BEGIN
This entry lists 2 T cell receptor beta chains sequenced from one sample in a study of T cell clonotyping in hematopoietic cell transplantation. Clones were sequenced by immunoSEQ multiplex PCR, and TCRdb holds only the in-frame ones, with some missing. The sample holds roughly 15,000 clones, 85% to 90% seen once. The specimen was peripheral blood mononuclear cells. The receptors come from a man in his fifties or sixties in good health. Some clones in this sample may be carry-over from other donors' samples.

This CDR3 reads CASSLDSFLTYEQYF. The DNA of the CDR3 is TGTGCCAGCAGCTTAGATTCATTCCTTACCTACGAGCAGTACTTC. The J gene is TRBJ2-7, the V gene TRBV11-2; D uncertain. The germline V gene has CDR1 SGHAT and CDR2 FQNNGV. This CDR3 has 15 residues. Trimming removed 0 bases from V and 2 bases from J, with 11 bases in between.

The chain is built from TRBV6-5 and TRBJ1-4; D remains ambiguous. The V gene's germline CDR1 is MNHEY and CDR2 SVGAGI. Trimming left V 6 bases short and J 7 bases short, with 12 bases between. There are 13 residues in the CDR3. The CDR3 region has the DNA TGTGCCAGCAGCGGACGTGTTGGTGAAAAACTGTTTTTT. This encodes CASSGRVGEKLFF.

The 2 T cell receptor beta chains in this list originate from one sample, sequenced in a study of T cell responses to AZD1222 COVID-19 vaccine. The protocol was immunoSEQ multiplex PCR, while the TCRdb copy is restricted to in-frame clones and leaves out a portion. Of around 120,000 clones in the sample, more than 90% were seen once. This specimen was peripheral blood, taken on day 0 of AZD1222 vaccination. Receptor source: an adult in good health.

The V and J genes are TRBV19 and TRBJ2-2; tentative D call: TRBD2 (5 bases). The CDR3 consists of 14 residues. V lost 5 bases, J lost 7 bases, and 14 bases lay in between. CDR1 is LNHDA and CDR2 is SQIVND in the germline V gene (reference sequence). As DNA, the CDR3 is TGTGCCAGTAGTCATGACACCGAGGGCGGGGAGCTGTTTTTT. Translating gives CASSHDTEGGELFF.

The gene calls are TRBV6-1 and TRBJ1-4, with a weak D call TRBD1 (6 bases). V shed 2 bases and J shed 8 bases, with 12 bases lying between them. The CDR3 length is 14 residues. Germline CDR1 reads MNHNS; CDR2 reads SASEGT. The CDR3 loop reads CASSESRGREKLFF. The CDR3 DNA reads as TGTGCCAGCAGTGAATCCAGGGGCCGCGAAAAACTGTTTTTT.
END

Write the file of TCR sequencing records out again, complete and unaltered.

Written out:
This entry lists 2 T cell receptor beta chains sequenced from one sample in a study of T cell clonotyping in hematopoietic cell transplantation. Clones were sequenced by immunoSEQ multiplex PCR, and TCRdb holds only the in-frame ones, with some missing. The sample holds roughly 15,000 clones, 85% to 90% seen once. The specimen was peripheral blood mononuclear cells. The receptors come from a man in his fifties or sixties in good health. Some clones in this sample may be carry-over from other donors' samples.

This CDR3 reads CASSLDSFLTYEQYF. The DNA of the CDR3 is TGTGCCAGCAGCTTAGATTCATTCCTTACCTACGAGCAGTACTTC. The J gene is TRBJ2-7, the V gene TRBV11-2; D uncertain. The germline V gene has CDR1 SGHAT and CDR2 FQNNGV. This CDR3 has 15 residues. Trimming removed 0 bases from V and 2 bases from J, with 11 bases in between.

The chain is built from TRBV6-5 and TRBJ1-4; D remains ambiguous. The V gene's germline CDR1 is MNHEY and CDR2 SVGAGI. Trimming left V 6 bases short and J 7 bases short, with 12 bases between. There are 13 residues in the CDR3. The CDR3 region has the DNA TGTGCCAGCAGCGGACGTGTTGGTGAAAAACTGTTTTTT. This encodes CASSGRVGEKLFF.

The 2 T cell receptor beta chains in this list originate from one sample, sequenced in a study of T cell responses to AZD1222 COVID-19 vaccine. The protocol was immunoSEQ multiplex PCR, while the TCRdb copy is restricted to in-frame clones and leaves out a portion. Of around 120,000 clones in the sample, more than 90% were seen once. This specimen was peripheral blood, taken on day 0 of AZD1222 vaccination. Receptor source: an adult in good health.

The V and J genes are TRBV19 and TRBJ2-2; tentative D call: TRBD2 (5 bases). The CDR3 consists of 14 residues. V lost 5 bases, J lost 7 bases, and 14 bases lay in between. CDR1 is LNHDA and CDR2 is SQIVND in the germline V gene (reference sequence). As DNA, the CDR3 is TGTGCCAGTAGTCATGACACCGAGGGCGGGGAGCTGTTTTTT. Translating gives CASSHDTEGGELFF.

The gene calls are TRBV6-1 and TRBJ1-4, with a weak D call TRBD1 (6 bases). V shed 2 bases and J shed 8 bases, with 12 bases lying between them. The CDR3 length is 14 residues. Germline CDR1 reads MNHNS; CDR2 reads SASEGT. The CDR3 loop reads CASSESRGREKLFF. The CDR3 DNA reads as TGTGCCAGCAGTGAATCCAGGGGCCGCGAAAAACTGTTTTTT.